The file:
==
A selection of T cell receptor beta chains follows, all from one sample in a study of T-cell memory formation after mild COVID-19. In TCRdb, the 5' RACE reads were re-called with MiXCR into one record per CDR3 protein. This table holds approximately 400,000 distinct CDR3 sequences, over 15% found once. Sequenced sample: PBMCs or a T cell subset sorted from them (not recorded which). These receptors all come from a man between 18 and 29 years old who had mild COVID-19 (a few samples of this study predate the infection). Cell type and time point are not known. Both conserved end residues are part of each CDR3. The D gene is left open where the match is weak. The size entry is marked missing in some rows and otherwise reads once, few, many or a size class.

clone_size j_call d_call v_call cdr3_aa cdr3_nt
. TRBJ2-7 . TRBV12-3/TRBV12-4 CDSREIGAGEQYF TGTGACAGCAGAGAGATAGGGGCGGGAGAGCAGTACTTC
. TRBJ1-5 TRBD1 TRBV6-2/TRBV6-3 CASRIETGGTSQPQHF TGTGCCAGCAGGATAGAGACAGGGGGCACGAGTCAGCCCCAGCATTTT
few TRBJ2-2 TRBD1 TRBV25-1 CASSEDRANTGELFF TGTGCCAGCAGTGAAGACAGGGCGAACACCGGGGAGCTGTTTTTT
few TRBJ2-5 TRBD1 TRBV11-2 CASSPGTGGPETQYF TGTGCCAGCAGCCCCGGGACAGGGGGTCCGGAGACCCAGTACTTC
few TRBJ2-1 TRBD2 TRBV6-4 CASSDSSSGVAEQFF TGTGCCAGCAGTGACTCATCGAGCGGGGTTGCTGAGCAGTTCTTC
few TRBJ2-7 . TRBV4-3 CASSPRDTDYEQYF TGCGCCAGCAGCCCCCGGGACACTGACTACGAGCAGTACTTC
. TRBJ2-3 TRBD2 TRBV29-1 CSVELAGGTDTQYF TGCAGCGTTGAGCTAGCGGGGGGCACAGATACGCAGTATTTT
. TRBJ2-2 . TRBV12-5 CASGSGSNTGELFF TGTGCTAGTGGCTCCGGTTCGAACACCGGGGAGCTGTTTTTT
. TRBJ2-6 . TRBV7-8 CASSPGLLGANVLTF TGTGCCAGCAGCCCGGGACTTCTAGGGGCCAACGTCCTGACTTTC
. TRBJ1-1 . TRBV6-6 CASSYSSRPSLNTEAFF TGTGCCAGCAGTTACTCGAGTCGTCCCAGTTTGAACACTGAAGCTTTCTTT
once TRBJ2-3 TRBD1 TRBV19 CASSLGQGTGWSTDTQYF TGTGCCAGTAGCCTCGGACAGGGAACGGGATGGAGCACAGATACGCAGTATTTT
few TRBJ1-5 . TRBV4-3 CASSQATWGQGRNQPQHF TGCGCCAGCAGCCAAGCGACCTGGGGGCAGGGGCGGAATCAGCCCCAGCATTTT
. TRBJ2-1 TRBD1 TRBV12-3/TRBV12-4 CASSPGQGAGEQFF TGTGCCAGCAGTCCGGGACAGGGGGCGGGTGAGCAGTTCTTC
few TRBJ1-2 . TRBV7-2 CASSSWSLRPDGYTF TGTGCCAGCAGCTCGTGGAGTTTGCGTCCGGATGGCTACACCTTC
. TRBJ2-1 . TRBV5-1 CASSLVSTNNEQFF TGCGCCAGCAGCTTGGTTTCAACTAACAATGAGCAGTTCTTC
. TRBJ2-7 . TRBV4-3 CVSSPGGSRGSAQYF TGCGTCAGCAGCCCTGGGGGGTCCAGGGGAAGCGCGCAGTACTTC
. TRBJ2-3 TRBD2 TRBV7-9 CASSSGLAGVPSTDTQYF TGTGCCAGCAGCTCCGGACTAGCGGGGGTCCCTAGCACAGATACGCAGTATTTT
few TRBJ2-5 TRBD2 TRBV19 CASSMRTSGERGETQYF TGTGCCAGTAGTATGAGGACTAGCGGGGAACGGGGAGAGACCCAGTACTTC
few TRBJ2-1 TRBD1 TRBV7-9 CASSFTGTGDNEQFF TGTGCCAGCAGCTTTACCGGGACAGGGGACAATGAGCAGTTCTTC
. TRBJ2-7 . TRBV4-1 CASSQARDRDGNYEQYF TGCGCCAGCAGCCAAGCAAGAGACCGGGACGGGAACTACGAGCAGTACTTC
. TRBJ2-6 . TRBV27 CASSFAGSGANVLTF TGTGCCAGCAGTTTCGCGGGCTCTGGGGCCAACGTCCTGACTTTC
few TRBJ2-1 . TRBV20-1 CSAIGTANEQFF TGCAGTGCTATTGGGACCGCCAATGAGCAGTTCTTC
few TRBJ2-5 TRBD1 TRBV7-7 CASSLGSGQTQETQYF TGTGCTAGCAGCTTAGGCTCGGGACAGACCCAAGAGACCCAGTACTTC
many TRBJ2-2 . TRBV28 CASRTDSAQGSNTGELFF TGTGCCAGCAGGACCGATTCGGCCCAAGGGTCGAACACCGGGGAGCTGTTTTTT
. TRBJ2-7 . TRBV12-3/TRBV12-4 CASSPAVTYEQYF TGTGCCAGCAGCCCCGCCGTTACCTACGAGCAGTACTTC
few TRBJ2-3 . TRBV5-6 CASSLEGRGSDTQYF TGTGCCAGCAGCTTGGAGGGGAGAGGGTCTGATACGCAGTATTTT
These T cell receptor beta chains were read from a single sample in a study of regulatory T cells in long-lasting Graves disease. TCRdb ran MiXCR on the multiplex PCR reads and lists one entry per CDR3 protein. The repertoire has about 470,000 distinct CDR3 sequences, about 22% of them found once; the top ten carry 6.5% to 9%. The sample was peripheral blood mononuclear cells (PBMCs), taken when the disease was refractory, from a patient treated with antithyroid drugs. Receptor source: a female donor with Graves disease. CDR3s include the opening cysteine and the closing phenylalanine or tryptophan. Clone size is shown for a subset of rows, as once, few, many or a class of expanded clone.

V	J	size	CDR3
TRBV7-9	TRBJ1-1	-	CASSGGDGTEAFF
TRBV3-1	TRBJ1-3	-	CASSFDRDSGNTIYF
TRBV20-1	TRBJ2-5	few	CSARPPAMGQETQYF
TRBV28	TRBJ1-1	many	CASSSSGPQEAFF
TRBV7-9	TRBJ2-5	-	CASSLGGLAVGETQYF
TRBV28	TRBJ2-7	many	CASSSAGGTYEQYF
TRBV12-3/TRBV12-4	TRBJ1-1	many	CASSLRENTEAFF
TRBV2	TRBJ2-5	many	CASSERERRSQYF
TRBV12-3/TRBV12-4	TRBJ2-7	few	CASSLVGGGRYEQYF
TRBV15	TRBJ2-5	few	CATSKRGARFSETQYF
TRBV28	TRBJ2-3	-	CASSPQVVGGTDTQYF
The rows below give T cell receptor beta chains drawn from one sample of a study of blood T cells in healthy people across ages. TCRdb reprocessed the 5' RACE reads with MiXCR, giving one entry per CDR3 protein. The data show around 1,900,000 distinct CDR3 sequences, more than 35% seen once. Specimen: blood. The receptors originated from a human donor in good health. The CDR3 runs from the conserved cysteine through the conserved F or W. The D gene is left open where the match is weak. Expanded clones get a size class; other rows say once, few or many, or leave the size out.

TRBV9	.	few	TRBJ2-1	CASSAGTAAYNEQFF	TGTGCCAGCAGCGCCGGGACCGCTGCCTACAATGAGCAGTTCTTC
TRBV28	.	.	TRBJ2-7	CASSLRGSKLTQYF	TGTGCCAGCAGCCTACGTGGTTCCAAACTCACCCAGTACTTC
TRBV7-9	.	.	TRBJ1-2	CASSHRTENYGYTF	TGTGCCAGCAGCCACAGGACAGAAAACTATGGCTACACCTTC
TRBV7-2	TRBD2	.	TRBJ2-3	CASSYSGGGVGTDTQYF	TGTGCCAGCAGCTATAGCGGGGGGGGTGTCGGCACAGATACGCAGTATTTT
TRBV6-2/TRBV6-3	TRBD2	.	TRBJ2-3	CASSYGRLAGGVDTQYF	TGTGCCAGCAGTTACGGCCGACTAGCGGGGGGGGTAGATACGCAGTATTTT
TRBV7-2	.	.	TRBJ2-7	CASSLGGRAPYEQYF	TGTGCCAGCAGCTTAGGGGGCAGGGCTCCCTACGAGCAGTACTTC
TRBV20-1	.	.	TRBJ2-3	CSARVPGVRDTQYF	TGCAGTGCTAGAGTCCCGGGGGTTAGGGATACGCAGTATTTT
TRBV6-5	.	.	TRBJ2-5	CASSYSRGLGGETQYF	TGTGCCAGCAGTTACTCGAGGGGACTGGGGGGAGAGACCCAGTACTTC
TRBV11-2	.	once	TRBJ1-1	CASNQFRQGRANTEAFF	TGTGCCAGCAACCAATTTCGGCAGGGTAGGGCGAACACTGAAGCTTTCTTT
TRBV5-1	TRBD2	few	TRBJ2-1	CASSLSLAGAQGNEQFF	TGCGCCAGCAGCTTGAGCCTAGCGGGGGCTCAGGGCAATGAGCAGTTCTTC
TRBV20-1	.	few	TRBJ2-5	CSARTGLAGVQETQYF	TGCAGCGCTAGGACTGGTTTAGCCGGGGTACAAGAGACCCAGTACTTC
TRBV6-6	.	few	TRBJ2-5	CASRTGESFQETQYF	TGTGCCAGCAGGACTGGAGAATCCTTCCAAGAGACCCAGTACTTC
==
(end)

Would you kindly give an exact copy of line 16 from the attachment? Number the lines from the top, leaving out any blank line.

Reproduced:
few TRBJ1-2 . TRBV7-2 CASSSWSLRPDGYTF TGTGCCAGCAGCTCGTGGAGTTTGCGTCCGGATGGCTACACCTTC